In the midst of summer, nothing feels better than cooling off in your air-conditioned home. The human body is built to regulate internal temperatures naturally. Unfortunately, buildings aren’t entirely self-regulated, which calls for well-functioning heating and cooling systems.
Gadgets known as thermostats are used to control temperature. Their ease is what makes them so popular. Most of us know where to find our thermostat and how to push the corresponding buttons to warm or cool a specific room.
So, where does the thermostat come from? A good answer would be going back to the beginning. The term “thermostat” originates from the Ancient Greek words “thermo” and “statos”. “Thermo” means “heat”, while “statos” means “to stay the same”. Therefore, the term “thermostat” roughly translates to “heat regulator”.
But, have you ever wondered how air conditioners function?
Many believe that air conditioning units simply push cold air into your home. But it’s not that simple. In actuality, the opposite is true. An air conditioner transfers heat outside and replaces it with cooler air.
Air Conditioners Do More Than Cool the Air
If you think air conditioners are only good for cooling, you’re mistaken. Air conditioning units also condition and dehumidify air. As a matter of fact, the modern air conditioner was created by Willis Carrier as a mechanism to reduce humidity at a Brooklyn printing company in 1902. It wasn’t until after it’s creation that they realized it could be used to cool temperatures as well. In the 1930’s and 1940’s, air conditioners were first placed in high-end houses exclusively for temperature control. Middle-class homes didn’t get air conditioning until the 1950’s and 1960s.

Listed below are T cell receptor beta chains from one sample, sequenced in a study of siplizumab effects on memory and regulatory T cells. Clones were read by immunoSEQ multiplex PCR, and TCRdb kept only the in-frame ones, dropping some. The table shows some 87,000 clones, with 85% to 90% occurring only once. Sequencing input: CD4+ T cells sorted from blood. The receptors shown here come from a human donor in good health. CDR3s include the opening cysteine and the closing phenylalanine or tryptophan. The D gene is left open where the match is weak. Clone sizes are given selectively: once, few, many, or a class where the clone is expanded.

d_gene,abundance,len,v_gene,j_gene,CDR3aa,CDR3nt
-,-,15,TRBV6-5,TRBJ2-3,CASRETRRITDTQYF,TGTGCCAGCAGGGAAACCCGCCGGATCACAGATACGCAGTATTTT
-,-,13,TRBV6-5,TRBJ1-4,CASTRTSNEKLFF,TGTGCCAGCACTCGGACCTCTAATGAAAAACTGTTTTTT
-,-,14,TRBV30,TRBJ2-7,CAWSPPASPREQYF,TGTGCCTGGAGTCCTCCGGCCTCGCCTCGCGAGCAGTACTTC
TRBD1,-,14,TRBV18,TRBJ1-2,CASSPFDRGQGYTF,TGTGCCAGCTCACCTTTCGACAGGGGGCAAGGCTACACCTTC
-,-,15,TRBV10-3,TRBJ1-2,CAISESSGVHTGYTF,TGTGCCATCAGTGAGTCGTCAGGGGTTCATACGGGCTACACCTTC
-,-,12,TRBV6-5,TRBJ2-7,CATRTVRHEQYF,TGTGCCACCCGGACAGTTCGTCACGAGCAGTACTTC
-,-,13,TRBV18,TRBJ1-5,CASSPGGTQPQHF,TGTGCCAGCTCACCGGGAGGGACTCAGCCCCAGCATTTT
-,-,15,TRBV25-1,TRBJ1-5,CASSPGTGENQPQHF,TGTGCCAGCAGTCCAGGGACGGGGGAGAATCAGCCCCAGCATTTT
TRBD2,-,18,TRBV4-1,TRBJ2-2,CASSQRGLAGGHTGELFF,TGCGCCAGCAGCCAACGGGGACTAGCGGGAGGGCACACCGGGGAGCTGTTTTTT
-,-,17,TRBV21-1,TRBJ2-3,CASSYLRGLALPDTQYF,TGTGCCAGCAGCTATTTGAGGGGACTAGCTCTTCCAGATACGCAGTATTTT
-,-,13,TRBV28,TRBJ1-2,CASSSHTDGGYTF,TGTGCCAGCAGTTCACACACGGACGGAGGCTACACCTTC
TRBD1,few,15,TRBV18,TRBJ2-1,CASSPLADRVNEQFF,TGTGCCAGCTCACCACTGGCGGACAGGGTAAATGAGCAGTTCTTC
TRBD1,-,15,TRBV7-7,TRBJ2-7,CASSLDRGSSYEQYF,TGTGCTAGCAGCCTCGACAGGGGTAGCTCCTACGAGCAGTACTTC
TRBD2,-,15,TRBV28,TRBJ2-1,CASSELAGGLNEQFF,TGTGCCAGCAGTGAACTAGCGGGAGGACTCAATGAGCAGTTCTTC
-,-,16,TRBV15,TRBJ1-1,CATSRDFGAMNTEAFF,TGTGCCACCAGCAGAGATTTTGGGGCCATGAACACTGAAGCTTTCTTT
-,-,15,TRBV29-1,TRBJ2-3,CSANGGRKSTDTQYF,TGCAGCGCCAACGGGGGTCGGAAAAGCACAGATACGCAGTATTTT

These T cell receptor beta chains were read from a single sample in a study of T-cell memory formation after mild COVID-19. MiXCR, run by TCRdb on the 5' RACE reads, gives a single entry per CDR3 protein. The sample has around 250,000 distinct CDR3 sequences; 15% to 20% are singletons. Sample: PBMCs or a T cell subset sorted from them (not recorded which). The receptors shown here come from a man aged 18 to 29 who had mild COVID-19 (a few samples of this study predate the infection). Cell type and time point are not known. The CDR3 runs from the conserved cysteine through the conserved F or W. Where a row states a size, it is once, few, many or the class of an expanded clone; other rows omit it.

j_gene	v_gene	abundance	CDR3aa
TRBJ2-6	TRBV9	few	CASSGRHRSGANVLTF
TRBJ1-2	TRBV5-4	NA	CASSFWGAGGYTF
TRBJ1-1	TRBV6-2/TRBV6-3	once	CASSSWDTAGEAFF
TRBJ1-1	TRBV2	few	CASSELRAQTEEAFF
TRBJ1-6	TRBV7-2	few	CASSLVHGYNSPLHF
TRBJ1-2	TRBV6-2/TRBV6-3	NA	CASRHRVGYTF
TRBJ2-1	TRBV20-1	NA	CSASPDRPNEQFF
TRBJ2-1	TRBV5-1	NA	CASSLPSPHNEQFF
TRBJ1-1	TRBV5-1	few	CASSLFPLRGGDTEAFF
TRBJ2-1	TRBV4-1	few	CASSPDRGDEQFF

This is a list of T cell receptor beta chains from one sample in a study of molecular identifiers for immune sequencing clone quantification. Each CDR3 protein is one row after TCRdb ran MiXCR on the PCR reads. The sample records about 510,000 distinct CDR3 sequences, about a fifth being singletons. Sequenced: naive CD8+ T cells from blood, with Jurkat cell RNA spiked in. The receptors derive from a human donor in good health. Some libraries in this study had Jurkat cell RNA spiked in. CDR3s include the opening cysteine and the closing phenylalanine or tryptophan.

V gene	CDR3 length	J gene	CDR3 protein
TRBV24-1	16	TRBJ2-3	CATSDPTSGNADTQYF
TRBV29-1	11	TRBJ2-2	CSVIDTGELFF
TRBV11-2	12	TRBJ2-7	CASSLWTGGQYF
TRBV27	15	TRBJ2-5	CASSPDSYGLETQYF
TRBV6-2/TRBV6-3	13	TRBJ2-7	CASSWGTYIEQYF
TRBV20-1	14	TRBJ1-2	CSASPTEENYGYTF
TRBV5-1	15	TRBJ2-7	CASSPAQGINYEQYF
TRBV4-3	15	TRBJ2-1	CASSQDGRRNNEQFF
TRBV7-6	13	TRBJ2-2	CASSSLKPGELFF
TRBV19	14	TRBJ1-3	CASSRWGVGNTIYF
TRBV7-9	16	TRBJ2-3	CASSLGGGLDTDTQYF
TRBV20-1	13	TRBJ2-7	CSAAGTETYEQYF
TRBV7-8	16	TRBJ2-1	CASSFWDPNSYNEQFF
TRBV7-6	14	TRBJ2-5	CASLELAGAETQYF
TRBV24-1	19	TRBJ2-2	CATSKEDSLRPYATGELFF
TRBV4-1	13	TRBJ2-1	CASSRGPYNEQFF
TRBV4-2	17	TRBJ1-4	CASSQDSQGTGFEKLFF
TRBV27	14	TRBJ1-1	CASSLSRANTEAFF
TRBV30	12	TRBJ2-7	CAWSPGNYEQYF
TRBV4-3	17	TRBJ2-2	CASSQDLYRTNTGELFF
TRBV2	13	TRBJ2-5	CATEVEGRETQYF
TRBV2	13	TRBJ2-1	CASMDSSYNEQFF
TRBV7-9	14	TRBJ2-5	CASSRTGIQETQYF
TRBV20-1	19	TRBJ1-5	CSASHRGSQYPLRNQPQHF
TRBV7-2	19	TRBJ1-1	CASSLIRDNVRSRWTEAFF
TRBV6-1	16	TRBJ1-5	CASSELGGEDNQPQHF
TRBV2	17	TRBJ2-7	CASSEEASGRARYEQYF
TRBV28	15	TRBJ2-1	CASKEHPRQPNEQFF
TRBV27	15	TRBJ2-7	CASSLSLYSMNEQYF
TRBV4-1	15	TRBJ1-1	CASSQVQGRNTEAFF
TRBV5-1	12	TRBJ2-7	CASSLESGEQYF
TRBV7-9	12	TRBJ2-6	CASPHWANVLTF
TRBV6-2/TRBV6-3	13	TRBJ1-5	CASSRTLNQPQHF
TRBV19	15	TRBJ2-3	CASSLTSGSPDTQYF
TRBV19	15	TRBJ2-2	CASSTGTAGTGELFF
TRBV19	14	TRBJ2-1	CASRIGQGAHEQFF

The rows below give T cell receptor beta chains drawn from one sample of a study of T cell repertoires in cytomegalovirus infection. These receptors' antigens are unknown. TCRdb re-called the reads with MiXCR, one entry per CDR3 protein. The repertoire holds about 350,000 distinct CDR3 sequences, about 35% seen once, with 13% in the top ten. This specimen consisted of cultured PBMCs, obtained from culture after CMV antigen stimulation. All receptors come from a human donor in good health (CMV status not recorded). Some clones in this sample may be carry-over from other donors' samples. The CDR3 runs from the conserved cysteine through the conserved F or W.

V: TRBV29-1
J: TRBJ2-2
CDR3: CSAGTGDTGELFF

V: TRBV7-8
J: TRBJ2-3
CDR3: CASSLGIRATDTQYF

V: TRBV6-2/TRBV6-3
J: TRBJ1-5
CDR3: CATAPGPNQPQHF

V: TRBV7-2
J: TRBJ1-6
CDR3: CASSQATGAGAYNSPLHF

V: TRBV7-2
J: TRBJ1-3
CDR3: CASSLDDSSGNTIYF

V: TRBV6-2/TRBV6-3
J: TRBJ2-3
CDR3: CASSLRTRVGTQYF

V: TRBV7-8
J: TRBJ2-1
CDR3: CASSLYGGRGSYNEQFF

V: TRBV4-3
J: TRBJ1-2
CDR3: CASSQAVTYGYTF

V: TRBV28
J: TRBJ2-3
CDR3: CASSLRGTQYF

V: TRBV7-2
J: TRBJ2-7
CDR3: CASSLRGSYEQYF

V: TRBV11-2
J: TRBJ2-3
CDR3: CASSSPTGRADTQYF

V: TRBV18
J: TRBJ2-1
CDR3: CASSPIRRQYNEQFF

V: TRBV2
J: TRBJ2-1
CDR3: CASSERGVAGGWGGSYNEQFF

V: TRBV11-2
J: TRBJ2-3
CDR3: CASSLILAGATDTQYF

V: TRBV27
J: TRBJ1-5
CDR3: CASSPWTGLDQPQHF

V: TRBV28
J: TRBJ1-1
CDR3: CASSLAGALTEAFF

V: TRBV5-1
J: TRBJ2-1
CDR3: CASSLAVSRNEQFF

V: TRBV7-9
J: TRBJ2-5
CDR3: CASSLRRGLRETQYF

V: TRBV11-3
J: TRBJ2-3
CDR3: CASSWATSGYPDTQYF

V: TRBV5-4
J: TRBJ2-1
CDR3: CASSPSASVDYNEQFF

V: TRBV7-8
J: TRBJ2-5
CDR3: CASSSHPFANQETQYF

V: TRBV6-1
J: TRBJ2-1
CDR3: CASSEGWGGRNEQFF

A Short Explanation of How Air-Conditioning Works
Your refrigerator contains chemicals with the potential to convert gas to liquid, as well as liquid to gas. Sometimes in a cycle. The chemical is has a refrigerant. The refrigerant loops back-and-forth in-and-out of an air-conditioned space, absorbing and dispelling heat in the process. How is this? Well, It absorbs heat in liquid form and cools it into a gas. As it cools, it re-enters the home and then repeats the cycle until the internal temperature reaches the programmed temperature on your thermostat.
The Long Explanation of How Air-Conditioning Works
Air conditioning units absorb heat, convert it to gas to transport through coils with the help of a refrigerant, then liquefy the heat and release it outside. Air conditioning works based on a law called “phase conversion”. Phase conversion is the process by which liquid that is converted to gas absorbs heat. In an air conditioner, fans blow warm air over the cold, refrigerant-filled coils. A refrigerant is a substance or mixture, usually used in a refrigeration cycle.
There’s a colder side of your air conditioner housed internally and a hotter side housed externally. The colder side contains the evaporator and fan that blows warm air back-and-forth over the refrigerated coils. From there, cold air is pushed into the room.
The hotter side of an air conditioning unit contains the compressor, condenser, and a fan to push hot air from the compressed refrigerant outside.
Between the refrigerated coils is an expansion valve. This valve regulates the level of liquid refrigerant moving into the evaporator. Once the refrigerant is inside the evaporator, the pressure drops, and the refrigerant converts back into a gas.
As hot air flows over the cold evaporator coils, the refrigerant absorbs heat, converting back to a gas. Metal fins around an air conditioner housing help dispel outside thermal heat, much like a radiator. In order to maintain cooling, the refrigerant must convert that gas back to a liquid. This is done through the condenser, which creates high pressures that in-turn create heat. The heat is then pushed outside through condenser coils. As the gas cools, it turns back into a liquid and cools. Thus, the cycle begins all over again.
An air conditioner sucks air into the ducts through a vent. That air then cools the gas in the evaporator. The air is cooled as heat is removed. Finally, the cold air is blown back into the room through ducts, cooling the space.